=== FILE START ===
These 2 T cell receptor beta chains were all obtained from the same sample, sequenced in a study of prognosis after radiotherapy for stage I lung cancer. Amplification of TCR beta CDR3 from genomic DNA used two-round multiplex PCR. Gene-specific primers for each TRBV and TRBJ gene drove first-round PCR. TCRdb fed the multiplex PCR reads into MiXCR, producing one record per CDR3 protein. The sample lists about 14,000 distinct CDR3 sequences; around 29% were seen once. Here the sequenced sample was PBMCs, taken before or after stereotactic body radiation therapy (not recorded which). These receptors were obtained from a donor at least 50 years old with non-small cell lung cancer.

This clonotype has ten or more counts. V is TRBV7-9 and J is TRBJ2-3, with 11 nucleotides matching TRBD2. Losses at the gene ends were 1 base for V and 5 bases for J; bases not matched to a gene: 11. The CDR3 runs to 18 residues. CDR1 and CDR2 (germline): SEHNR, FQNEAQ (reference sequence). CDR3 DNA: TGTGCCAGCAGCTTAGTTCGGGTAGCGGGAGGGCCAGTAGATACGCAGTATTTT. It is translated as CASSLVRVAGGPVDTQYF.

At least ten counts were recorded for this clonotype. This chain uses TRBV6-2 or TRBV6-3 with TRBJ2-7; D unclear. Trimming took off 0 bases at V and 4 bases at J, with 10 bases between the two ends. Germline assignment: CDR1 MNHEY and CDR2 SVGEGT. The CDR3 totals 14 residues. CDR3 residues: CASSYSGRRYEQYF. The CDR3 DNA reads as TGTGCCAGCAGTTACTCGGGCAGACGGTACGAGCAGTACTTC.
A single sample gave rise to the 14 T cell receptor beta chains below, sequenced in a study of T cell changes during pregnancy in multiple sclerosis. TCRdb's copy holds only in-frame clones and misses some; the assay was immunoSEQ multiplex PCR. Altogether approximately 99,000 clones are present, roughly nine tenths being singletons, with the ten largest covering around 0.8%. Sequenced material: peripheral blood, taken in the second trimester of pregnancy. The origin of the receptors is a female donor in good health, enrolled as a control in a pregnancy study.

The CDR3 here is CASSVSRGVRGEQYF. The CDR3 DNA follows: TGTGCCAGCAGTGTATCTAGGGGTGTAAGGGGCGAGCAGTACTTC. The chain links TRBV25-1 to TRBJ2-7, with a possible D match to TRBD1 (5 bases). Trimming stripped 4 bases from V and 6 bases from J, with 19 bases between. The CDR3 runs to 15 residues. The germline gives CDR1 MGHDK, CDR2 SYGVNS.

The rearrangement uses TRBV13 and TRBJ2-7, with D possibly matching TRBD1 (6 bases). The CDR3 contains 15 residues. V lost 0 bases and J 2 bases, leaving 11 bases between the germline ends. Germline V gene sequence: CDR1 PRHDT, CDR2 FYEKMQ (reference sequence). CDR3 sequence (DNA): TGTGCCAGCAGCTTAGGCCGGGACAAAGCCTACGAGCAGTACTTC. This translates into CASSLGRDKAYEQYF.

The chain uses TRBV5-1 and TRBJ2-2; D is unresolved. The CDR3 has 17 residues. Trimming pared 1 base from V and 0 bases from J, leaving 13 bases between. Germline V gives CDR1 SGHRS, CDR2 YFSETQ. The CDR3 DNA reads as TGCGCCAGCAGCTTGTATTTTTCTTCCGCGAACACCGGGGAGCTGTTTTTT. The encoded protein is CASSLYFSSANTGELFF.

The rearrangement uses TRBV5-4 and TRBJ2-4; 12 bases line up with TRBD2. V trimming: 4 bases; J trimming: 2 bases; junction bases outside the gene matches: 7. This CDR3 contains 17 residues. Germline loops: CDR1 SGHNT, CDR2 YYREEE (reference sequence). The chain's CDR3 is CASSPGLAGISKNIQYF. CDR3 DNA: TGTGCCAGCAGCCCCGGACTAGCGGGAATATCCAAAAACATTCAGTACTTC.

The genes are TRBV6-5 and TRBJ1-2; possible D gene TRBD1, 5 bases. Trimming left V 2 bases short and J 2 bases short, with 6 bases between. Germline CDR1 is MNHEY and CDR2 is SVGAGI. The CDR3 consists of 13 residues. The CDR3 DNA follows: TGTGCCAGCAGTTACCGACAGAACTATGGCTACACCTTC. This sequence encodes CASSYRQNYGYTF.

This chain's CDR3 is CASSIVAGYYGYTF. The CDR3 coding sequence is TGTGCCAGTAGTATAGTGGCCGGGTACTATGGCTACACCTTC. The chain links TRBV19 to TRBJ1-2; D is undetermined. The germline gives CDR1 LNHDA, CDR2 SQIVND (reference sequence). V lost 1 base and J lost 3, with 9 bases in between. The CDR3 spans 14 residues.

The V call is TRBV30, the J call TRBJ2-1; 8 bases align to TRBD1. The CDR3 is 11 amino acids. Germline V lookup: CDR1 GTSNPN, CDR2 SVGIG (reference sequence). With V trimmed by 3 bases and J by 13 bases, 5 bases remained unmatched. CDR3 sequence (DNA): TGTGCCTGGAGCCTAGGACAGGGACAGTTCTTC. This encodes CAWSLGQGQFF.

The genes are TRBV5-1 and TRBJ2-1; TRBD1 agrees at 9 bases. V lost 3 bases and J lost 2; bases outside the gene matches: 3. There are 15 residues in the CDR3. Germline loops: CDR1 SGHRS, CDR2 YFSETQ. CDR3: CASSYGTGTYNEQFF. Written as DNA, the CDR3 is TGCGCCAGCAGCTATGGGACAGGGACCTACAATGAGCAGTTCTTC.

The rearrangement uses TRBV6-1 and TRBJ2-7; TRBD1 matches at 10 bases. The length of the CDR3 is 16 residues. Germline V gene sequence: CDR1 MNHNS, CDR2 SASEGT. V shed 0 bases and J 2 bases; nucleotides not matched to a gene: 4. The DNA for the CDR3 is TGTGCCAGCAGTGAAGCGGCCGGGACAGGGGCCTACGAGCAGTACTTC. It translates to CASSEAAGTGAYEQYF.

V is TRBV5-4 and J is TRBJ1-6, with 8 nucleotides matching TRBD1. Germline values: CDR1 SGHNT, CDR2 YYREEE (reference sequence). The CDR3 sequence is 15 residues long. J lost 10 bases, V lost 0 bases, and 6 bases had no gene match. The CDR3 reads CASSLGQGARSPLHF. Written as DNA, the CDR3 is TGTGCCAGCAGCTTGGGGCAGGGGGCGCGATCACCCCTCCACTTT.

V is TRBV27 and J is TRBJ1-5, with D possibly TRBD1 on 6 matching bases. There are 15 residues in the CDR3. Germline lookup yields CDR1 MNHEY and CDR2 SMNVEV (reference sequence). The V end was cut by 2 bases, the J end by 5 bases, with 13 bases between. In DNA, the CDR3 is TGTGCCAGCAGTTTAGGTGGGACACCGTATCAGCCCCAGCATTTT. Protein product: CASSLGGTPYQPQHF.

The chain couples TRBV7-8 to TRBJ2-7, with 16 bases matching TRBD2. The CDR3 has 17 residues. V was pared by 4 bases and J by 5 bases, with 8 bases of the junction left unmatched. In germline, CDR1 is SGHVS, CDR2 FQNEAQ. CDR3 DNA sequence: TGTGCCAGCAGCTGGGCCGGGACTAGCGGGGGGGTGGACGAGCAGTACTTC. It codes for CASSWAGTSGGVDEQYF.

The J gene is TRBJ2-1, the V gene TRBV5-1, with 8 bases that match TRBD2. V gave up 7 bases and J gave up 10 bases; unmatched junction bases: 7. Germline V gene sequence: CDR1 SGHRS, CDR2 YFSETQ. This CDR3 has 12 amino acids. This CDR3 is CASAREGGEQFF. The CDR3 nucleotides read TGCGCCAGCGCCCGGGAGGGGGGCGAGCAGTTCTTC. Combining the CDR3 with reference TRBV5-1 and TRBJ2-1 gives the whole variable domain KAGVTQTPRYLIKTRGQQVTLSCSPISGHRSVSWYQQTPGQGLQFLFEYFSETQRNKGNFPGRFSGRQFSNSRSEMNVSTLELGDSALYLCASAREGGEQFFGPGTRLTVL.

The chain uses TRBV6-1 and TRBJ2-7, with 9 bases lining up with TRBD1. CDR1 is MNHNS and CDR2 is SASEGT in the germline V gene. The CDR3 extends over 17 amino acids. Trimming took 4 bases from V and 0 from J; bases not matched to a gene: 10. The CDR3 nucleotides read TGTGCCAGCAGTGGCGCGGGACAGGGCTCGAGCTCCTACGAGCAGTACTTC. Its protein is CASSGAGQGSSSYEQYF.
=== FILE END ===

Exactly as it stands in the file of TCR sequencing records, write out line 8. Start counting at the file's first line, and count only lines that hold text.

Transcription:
The rearrangement uses TRBV5-4 and TRBJ2-4; 12 bases line up with TRBD2. V trimming: 4 bases; J trimming: 2 bases; junction bases outside the gene matches: 7. This CDR3 contains 17 residues. Germline loops: CDR1 SGHNT, CDR2 YYREEE (reference sequence). The chain's CDR3 is CASSPGLAGISKNIQYF. CDR3 DNA: TGTGCCAGCAGCCCCGGACTAGCGGGAATATCCAAAAACATTCAGTACTTC.